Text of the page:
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Monday, November 21, 2016

Book Review: The Shining (1977) by Stephen King

Image result for calumet the shining
Jack Nicholson in Stanley Kubrick's film adaption of The Shining by Stephen King.

Book Review:
The Shining (1977)
by Stephen King

  You could argue that Stephen King was the most successful writer of fiction in the 20th century, and sixteen years into the 21st century, he is still a formidable figure both in genre fiction and popular film.  He also figures prominently in almost any serious discussion of the boundaries between "high" literature and "low" fiction.  Certainly, in the mid 1970's the idea of a genre author transcending genre and ascending into "literature" was not entirely foreign.  What is amazing about the extent of Stephen King's popular audience is not simply that he has sold over 350 million copies of his books, but also that more than 30 feature films have been made, and several of those have achieved classic status.  I'm thinking of The Green Mile, Stand By Me, and of course, The Shining.

    Any discussion of The Shining (novel) needs to start with a discussion of The Shining (movie).  I would say that like all Stanley Kubrick films based on literary sources, the movie is better than the book, but only because the movie is world class, and the underlying source material is, at best, above average. The Shining (novel) makes it onto the 1001 Books list as King's only representative.   The Editors probably figure that like The Odyssey and The Bible, enough people are familiar with his work to omit all of his books but for The Shining.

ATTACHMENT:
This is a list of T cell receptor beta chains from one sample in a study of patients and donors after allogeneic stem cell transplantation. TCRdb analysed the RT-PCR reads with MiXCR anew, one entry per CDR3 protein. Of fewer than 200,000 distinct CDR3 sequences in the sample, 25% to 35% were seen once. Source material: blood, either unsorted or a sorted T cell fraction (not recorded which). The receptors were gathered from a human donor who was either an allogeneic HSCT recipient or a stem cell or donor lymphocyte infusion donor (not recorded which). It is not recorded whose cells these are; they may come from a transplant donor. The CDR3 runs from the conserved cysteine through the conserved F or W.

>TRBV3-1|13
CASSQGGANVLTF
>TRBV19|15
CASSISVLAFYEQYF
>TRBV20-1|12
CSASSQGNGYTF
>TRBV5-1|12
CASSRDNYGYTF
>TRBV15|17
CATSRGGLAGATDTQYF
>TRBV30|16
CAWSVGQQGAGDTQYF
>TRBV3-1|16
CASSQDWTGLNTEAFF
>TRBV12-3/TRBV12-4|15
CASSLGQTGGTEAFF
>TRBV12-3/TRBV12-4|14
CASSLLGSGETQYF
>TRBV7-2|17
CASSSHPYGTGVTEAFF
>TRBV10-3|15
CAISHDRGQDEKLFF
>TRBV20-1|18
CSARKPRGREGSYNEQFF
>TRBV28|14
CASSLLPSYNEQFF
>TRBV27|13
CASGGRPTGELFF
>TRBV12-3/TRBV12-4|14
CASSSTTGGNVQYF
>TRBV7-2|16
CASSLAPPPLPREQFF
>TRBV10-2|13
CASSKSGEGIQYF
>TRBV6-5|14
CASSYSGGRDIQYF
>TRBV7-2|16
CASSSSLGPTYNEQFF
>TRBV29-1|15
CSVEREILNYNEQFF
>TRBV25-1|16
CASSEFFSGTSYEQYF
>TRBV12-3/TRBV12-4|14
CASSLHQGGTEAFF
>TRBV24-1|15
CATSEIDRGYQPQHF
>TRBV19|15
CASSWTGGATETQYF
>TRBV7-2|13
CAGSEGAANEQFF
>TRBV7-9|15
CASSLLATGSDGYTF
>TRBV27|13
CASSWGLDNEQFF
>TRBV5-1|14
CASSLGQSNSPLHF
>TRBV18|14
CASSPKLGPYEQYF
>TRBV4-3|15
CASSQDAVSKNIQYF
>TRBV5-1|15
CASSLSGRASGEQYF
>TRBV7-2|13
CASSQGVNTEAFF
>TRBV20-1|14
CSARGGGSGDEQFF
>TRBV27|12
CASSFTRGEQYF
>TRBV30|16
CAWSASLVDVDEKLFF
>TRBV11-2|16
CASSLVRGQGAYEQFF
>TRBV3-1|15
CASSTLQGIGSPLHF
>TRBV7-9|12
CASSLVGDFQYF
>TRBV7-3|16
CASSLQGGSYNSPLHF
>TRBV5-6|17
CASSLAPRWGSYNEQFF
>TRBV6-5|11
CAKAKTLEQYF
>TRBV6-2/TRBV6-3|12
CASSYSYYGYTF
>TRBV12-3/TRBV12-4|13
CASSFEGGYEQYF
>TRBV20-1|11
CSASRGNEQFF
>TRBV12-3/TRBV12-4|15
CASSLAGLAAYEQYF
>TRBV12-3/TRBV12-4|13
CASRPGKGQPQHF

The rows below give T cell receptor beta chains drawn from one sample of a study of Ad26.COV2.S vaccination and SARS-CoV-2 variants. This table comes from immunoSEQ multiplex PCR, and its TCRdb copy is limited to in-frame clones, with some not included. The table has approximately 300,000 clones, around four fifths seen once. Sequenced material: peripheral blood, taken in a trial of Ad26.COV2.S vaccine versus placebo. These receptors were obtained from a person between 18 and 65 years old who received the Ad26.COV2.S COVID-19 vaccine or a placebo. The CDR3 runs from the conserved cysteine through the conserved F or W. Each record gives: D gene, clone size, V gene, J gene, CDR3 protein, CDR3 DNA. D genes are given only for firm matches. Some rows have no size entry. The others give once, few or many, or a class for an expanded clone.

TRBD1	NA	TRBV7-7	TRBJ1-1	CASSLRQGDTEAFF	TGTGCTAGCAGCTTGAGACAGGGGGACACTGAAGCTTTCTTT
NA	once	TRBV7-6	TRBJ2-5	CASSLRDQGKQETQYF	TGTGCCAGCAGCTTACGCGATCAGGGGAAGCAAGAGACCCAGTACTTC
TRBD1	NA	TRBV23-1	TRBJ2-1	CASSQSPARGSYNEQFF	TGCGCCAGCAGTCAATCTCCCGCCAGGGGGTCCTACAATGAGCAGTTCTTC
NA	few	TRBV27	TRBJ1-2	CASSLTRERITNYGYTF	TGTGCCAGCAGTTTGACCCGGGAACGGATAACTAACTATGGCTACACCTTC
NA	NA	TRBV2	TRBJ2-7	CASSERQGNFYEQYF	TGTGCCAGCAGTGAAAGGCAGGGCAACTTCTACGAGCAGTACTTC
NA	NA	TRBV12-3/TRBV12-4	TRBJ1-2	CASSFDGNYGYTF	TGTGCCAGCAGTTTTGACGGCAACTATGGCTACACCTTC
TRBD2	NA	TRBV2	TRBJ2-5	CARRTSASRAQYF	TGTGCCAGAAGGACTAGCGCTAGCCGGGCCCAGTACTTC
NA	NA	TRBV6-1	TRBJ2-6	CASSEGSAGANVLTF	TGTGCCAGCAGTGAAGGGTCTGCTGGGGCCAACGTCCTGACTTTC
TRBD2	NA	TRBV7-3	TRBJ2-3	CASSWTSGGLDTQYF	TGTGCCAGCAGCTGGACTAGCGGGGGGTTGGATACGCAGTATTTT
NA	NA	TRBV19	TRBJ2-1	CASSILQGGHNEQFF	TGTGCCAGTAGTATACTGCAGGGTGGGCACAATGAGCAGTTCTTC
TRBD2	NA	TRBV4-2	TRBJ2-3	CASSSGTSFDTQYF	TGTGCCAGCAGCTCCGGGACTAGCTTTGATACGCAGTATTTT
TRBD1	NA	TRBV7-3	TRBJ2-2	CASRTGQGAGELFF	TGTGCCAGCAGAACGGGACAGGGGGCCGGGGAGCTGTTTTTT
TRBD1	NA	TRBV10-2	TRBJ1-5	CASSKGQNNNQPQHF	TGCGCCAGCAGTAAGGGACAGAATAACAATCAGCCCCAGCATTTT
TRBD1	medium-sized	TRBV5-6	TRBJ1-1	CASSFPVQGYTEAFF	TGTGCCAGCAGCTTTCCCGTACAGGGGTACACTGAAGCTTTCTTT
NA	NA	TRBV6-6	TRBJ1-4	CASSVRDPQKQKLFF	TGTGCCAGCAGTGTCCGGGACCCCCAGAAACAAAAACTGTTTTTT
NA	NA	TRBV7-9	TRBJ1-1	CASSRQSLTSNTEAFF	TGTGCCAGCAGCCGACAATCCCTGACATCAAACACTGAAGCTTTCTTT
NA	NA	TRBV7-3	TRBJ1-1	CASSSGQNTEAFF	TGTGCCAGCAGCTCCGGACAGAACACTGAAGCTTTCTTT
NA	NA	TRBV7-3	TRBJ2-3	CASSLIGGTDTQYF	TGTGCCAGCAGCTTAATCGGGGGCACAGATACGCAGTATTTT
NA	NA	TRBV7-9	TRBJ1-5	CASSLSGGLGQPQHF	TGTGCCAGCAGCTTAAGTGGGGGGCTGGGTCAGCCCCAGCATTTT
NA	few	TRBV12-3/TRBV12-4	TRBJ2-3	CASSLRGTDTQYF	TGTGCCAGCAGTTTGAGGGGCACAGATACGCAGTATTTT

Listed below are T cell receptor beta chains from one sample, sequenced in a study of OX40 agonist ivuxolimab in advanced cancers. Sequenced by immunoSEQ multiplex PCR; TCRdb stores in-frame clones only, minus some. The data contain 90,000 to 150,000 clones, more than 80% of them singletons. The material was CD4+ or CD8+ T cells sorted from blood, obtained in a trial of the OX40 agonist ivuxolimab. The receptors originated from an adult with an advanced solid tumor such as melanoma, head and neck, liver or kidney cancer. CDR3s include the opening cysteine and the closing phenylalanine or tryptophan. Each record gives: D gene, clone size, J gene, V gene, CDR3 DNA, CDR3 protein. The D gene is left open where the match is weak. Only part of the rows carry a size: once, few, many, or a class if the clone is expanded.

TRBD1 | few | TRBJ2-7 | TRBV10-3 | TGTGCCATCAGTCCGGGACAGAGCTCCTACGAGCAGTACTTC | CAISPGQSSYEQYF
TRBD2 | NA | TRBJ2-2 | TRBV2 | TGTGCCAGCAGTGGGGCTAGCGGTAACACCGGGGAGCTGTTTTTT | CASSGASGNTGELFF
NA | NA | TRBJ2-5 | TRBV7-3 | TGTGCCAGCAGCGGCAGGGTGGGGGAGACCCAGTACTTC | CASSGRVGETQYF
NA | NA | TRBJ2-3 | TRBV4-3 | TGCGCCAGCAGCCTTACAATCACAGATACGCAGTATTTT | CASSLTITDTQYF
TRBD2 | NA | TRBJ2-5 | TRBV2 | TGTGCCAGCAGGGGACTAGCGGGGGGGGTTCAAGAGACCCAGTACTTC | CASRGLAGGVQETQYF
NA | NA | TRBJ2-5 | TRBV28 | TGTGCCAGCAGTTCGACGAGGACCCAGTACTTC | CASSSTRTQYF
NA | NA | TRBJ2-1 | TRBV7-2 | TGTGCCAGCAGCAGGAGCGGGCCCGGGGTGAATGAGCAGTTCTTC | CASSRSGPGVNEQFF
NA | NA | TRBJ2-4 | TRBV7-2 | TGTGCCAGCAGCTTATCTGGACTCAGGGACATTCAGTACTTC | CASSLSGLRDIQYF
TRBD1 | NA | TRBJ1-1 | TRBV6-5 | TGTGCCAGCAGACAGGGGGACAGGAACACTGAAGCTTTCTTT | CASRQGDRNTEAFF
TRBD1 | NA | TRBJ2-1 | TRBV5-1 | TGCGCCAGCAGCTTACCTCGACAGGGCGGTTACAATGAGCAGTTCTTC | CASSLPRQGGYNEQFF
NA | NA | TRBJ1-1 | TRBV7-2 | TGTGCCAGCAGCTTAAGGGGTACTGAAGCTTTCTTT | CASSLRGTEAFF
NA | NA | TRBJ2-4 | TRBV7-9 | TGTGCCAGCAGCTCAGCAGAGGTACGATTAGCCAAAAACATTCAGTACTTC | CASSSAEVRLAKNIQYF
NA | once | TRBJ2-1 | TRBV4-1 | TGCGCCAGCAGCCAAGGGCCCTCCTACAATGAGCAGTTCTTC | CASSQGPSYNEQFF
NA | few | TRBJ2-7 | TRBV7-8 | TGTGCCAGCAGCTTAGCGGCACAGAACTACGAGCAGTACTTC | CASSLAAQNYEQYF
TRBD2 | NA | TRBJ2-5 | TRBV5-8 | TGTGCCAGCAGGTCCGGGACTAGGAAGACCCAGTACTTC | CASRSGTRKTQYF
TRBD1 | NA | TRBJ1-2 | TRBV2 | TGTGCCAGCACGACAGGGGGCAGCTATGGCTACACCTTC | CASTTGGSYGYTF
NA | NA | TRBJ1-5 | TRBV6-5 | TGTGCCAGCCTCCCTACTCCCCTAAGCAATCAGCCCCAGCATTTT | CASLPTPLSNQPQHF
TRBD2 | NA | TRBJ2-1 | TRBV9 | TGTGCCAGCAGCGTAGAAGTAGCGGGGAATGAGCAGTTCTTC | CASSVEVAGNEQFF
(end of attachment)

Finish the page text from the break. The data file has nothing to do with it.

Kubrick clearly came to King's source material with his own agenda, and the eye of a film maker, vs. the concerns of a genre novelist, albeit a transcendent genre novelist.   Of course, literally any human being reading The Shining in 2016 will have seen the movie and therefore know the broad outlines and even the details of the book.   People riding the wave of recent interest in the meaning of the Kubrick film can find much to debate in the book.  Specifically, I think the only valid interpretation of the book is that the area on which the hotel is built is occupied by a malevolent spirit, which compelled the initial builder to build the hotel in the first place, and this spirit has maintained the existence of the hotel by manipulating the behavior of the owners and occupants of the hotel.

   This malevolent spirit maintains the souls of it's past victims, and it is interested in new victims.  Kubrick, of course, was interested in expanding on what is essentially a ghost story, and it is he who added the spatial manipulation that fans of the film seem to focus on.   There isn't much.., style... in King's fiction.  It's amazing stuff, but clunky and awkward, with dozens of pages that seem included specifically to manipulate the emotions of the reader, but that is probably why he is so successful. 

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